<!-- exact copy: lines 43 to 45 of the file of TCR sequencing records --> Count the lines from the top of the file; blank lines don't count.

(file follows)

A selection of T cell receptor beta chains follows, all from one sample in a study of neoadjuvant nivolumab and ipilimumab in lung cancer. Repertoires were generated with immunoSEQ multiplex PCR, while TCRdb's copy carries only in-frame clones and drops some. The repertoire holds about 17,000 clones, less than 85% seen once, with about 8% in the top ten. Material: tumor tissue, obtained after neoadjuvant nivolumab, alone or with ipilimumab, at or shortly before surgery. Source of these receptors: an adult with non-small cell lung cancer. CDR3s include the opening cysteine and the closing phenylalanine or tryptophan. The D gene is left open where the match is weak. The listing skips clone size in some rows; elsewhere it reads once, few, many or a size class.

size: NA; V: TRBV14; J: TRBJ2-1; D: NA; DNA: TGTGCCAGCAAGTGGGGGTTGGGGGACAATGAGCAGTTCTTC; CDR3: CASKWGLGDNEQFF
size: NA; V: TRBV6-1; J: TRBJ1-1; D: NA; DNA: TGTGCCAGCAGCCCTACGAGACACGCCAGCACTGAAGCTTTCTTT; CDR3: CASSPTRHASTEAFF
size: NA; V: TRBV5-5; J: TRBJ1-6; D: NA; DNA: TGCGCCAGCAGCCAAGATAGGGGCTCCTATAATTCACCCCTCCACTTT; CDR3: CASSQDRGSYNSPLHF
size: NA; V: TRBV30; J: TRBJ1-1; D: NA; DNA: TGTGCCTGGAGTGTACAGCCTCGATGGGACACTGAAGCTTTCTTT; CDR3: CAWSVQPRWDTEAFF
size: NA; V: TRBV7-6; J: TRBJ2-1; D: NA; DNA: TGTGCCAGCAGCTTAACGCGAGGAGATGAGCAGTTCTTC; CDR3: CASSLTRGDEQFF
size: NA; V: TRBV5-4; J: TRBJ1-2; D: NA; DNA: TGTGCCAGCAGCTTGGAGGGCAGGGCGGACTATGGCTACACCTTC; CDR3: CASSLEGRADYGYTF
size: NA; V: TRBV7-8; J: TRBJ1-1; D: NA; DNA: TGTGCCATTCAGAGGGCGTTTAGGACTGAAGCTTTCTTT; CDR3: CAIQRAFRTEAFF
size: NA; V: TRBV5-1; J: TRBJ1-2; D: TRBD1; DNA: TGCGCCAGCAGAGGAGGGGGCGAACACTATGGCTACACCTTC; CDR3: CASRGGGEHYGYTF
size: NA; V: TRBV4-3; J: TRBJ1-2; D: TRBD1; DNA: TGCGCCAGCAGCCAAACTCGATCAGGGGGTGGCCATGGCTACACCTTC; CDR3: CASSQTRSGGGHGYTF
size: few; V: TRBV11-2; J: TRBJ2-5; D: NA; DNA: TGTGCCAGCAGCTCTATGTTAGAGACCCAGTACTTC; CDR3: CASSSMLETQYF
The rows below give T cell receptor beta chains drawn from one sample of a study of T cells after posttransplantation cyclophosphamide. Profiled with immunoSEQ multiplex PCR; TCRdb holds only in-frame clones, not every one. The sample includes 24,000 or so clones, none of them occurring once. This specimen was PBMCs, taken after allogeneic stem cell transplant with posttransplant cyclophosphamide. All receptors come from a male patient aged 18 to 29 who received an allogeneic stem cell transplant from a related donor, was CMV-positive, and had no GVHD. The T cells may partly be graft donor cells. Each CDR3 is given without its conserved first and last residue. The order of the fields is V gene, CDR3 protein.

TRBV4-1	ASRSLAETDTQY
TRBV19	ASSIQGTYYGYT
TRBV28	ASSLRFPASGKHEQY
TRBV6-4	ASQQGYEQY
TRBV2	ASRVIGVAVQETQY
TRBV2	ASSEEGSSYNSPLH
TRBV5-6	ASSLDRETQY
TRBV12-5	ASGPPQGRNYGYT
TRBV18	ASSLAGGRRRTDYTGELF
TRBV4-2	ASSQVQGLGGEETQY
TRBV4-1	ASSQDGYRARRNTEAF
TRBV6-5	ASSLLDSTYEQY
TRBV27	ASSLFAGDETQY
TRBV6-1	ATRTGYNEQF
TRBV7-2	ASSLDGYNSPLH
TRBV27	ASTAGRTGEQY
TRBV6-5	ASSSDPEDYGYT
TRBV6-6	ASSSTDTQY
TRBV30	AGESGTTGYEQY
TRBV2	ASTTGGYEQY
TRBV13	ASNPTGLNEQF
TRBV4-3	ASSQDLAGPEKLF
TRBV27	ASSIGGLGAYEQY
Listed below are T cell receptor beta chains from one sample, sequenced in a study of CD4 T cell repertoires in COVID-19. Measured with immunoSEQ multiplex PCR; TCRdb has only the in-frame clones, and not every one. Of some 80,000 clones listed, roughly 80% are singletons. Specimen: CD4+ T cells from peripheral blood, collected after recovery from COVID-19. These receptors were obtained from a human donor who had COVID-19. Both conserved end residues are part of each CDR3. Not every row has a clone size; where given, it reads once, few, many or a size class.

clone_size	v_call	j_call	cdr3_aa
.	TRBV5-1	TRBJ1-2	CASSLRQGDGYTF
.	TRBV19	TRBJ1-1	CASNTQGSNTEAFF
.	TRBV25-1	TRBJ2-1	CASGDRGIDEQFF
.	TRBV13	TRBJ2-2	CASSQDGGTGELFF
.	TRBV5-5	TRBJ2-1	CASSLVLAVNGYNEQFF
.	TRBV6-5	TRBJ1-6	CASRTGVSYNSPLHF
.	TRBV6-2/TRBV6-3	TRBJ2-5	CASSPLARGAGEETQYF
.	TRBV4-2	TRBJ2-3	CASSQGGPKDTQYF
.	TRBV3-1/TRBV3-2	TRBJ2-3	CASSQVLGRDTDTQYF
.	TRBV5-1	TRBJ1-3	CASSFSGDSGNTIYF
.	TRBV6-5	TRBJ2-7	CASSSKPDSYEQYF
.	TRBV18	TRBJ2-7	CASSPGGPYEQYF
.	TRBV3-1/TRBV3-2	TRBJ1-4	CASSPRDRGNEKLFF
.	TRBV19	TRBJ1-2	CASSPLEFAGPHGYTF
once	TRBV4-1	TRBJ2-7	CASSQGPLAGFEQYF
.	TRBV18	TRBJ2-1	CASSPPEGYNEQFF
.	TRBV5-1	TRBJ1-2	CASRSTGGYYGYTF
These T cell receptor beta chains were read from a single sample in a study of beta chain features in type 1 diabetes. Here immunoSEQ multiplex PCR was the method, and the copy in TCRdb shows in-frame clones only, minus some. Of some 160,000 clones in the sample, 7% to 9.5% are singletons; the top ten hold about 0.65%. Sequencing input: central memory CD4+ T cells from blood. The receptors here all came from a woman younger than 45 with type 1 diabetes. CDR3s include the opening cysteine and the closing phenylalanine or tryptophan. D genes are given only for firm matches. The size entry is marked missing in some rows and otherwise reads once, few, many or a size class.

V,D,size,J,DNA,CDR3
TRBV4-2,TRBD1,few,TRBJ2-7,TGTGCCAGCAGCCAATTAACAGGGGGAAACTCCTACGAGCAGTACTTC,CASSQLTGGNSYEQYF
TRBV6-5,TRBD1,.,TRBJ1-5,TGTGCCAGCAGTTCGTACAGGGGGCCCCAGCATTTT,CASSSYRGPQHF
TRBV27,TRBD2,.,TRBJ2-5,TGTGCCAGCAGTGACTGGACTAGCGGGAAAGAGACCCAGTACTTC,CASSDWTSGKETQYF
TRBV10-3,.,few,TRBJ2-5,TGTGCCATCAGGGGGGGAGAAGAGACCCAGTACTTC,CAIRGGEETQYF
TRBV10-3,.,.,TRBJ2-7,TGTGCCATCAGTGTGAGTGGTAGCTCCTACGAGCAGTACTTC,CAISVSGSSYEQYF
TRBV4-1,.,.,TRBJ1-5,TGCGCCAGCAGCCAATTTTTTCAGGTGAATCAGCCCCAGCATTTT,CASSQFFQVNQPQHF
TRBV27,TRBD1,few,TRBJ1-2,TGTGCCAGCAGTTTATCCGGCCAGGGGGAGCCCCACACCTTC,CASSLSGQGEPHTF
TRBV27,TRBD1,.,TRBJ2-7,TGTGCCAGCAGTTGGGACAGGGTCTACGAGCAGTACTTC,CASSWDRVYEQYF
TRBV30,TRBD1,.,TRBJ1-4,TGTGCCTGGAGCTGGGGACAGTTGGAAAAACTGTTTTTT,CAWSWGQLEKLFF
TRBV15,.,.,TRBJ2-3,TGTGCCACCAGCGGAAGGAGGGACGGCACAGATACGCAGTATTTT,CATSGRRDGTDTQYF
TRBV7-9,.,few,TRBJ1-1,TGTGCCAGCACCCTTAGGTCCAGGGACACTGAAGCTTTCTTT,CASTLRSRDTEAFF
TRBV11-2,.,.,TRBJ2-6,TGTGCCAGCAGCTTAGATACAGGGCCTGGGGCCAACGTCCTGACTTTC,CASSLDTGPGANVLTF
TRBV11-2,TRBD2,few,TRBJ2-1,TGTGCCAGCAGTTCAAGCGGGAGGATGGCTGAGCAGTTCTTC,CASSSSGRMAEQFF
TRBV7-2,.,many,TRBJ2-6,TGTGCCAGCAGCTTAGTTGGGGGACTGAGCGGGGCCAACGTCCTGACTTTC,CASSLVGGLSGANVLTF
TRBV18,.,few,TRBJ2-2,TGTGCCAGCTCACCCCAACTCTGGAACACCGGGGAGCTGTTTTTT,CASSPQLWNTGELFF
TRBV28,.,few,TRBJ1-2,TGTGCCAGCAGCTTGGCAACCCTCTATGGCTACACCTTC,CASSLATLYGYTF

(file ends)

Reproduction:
.	TRBV6-5	TRBJ1-6	CASRTGVSYNSPLHF
.	TRBV6-2/TRBV6-3	TRBJ2-5	CASSPLARGAGEETQYF
.	TRBV4-2	TRBJ2-3	CASSQGGPKDTQYF